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Spectacular rebound for architects

6 Dec 23 ​​​​​​​Analysis by the Royal Institute of British Architects shows that after three stagnant years, its members have finally seen growth in their businesses.

The RIBA Business Benchmarking 2023 report finds that RIBA chartered practices collectively generated £3.6bn revenues in the year to 1st May 2023, a  17% increase on the previous year.

Profits were also slightly up, by 2%, despite high inflation pushing up overheads and salaries and shaving margins. 

Revenue has increased across work sectors, with a 28% increase in private housing, a 25% increase in the commercial sector, a 25% increase in health, education and public sector work and a 22% increase in mixed or alternative sector work. 

While small and medium practices performed particularly well, the report says, much of this year’s growth comes from large practices (100+ staff), which have increased their share of the market from 41% in 2022 to 45% in 2023.

There has been a 43% increase in international work, with work in Europe especially strong, followed by North America. Large practices (100+ staff) have tended to look outside the UK for their growth and are responsible for 86% of international revenue. 

Looking ahead, practices predict that revenue will grow by 5% this year, but expenditure is predicted to rise by even more,  6%, so the squeeze on profits looks set to continue.

Findings show that practices employ around 38,000 staff – a slightly lower figure than last year – of whom 60% are male and 40% female, compared to a 62/38 split in 2022 and 63/37 in 2021.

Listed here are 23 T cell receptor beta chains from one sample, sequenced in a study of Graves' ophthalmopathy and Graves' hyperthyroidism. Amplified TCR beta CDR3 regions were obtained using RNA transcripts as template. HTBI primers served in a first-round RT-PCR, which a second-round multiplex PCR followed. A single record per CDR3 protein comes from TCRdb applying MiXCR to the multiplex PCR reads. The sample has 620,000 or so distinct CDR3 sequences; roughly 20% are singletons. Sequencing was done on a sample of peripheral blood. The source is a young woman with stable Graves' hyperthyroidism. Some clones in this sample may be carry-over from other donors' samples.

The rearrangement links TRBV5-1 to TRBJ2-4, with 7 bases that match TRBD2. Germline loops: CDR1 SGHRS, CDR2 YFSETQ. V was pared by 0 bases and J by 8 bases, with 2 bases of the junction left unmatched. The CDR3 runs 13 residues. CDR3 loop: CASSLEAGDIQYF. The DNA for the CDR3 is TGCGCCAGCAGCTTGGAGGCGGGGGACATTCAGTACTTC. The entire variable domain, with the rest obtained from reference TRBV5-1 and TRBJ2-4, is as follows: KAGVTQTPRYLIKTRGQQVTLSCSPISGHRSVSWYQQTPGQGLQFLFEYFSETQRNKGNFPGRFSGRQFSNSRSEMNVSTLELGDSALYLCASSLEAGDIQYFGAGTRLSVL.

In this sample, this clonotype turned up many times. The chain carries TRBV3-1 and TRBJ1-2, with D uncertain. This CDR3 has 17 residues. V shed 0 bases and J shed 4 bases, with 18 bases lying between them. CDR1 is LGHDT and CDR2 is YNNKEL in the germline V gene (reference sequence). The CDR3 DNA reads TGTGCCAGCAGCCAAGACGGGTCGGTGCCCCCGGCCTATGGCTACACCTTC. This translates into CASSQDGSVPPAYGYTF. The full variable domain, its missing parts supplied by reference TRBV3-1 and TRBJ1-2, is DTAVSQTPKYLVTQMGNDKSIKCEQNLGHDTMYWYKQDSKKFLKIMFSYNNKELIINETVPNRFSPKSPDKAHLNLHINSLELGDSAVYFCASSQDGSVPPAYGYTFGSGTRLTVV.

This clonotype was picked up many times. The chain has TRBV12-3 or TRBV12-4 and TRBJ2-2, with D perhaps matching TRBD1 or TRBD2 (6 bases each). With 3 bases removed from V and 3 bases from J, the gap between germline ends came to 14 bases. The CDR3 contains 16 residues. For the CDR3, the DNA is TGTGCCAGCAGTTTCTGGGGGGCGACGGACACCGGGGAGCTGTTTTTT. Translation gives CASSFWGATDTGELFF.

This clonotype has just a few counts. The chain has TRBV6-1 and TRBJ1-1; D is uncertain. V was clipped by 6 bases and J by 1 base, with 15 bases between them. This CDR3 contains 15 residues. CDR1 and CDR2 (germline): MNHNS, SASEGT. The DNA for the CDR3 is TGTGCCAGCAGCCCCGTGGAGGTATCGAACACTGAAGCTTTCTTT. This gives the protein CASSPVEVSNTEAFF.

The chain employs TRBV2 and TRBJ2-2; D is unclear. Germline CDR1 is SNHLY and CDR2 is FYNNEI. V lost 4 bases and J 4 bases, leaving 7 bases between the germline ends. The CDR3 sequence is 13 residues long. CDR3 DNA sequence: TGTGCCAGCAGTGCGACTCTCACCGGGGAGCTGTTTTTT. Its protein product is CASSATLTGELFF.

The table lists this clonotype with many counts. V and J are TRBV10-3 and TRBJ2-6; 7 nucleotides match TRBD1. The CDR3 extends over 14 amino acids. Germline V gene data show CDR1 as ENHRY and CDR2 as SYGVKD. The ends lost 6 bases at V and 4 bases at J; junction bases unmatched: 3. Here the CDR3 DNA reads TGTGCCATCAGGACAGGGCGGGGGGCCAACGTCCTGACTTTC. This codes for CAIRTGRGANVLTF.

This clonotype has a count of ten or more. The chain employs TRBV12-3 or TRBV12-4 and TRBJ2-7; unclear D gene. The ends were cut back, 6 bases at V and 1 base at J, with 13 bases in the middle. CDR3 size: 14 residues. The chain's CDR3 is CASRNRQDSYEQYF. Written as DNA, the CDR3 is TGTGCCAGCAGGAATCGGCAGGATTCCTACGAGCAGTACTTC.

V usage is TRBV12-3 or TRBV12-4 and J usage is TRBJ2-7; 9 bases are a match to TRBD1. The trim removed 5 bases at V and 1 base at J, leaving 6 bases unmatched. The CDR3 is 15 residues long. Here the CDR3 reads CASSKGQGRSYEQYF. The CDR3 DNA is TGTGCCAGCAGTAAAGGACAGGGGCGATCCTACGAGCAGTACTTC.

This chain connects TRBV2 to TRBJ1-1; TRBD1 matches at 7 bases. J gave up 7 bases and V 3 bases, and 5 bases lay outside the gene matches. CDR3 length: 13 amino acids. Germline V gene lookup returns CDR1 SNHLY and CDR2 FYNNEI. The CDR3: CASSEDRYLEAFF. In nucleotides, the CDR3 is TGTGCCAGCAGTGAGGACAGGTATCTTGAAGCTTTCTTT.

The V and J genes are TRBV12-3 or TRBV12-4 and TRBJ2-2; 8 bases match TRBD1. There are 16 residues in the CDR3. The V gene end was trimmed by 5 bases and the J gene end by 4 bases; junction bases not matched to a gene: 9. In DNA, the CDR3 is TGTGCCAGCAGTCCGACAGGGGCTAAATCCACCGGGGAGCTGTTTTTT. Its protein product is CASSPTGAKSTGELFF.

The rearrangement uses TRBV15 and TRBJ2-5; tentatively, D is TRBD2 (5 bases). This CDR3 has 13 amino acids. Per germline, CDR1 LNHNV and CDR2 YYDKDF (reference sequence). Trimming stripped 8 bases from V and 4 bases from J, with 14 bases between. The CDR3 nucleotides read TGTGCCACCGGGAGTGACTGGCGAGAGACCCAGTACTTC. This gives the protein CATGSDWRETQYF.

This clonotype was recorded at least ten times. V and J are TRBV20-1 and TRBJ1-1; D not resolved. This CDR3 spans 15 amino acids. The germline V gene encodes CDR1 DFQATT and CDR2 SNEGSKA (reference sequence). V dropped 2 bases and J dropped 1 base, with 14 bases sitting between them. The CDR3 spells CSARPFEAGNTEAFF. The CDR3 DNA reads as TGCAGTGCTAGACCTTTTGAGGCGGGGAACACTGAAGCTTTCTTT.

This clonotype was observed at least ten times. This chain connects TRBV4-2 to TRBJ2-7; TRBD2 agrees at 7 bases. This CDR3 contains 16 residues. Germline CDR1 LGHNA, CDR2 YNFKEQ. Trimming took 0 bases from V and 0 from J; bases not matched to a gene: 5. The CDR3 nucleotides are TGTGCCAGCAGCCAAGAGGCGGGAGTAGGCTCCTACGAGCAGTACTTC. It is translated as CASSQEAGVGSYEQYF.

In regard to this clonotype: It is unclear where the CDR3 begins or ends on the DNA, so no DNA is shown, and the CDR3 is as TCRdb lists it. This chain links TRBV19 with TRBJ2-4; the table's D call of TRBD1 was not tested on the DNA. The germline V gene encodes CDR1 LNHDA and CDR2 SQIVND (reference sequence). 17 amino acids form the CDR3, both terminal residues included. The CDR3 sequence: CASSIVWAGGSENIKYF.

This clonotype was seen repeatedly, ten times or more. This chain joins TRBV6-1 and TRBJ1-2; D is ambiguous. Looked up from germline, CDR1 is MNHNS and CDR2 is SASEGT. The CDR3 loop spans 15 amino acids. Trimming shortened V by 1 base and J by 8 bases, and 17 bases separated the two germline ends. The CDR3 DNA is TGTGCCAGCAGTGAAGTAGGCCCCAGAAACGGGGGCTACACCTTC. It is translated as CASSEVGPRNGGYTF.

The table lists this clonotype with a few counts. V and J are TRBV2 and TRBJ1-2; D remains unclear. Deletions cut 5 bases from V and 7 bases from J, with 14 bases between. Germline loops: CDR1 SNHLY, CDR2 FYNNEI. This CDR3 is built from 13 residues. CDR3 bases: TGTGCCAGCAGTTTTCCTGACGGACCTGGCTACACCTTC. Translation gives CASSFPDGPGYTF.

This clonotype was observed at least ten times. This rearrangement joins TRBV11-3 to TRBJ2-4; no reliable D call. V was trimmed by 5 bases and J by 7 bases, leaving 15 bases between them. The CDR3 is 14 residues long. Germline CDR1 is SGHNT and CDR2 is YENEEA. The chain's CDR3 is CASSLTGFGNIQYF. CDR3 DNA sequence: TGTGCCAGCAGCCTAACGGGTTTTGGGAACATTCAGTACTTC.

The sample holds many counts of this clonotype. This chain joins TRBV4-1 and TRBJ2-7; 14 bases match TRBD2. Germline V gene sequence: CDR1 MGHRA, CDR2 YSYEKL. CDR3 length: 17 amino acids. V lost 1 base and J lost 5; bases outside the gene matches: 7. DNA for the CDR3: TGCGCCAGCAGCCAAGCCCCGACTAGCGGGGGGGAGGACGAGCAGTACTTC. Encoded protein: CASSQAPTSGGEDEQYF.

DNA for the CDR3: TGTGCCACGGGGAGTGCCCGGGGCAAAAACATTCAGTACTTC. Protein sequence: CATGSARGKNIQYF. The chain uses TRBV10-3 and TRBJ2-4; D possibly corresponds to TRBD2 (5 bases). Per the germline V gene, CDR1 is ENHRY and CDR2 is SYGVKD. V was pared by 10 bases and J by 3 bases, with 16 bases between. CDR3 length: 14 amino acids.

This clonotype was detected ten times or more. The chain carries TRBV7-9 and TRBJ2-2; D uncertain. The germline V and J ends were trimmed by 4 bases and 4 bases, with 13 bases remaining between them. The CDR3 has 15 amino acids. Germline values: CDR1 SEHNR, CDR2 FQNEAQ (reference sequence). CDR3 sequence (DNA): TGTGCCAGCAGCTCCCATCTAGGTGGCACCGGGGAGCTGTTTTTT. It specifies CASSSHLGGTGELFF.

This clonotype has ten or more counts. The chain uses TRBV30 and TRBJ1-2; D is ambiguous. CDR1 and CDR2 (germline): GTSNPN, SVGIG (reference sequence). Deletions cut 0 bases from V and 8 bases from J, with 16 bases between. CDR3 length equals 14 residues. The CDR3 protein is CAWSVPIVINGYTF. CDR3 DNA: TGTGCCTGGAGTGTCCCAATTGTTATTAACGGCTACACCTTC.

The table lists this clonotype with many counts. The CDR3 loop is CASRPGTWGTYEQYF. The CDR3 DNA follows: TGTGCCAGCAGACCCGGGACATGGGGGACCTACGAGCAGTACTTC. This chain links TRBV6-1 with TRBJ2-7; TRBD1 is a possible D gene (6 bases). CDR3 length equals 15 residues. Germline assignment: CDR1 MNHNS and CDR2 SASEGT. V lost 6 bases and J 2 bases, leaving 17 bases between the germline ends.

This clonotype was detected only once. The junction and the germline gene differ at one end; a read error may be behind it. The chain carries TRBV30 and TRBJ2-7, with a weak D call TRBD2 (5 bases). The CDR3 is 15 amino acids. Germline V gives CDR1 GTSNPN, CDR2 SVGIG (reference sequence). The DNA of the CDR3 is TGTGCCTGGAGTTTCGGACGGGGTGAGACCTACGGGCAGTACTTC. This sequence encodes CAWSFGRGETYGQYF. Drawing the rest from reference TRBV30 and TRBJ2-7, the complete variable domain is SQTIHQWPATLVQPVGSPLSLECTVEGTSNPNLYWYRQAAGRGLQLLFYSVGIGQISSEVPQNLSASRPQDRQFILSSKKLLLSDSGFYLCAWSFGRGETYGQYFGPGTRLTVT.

Ethnic diversity is changing at a similar rate. Findings indicate that 84% of staff are white (81.7% of the population of England and Wales are white according to 2021 Census data) compared to 85% last year and 87% the previous year. 

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RIBA head of economic research and analysis Adrian Malleson said: “This year’s findings show a remarkable recovery. Despite the challenges faced since 2020, UK practices have once again proved to be resilient, adaptable, and innovative.

“After two years of reduced income, total practice revenue has risen sharply. There has been growth across almost all sectors, prompted in part by the post-pandemic domestic ‘race for space’. And the profession continues to lead the way in the design and creation of safe, sustainable, and prosperous villages, towns, and cities. 

“Overseas work has increased dramatically – and Brexit doesn’t appear to be holding UK architects back from growing their commissions across the Channel, with the biggest leap in overseas work coming from the EU. 

“This growth in overseas work isn’t just an economic success story, it’s also testament to the profession’s global reach, its ability to adapt to different places and people, and to produce building design that resonates around the world. Architecture continues to contribute to one of the UK’s enduring successes – its creative industries. 

“In the face of adversity, architects have once again displayed remarkable resilience, navigating external difficulties, including the pandemic, product scarcity and high inflation. The latter has taken its toll over the past year - while revenue has skyrocketed, profits have increased only marginally. 

“We are not yet out of the woods. Practices still face high inflation, causing overheads to rise and eat away at profits. Increased interest rates make project financing more expensive and difficult to obtain for potential clients. The planning system is holding back and even halting projects, and the stagnant general economy weighs on client demand. 

“But even against this grey backdrop, practices are not gloomy about their prospects. For the first time, this year’s report gives information about expectations for the coming year. In 2023/24, on balance, revenue is expected to rise, and more staff are expected to join practice. Innovation continues, as the profession embraces new ways of working, emerging technology and working in new sectors as routes to increased profitability.”

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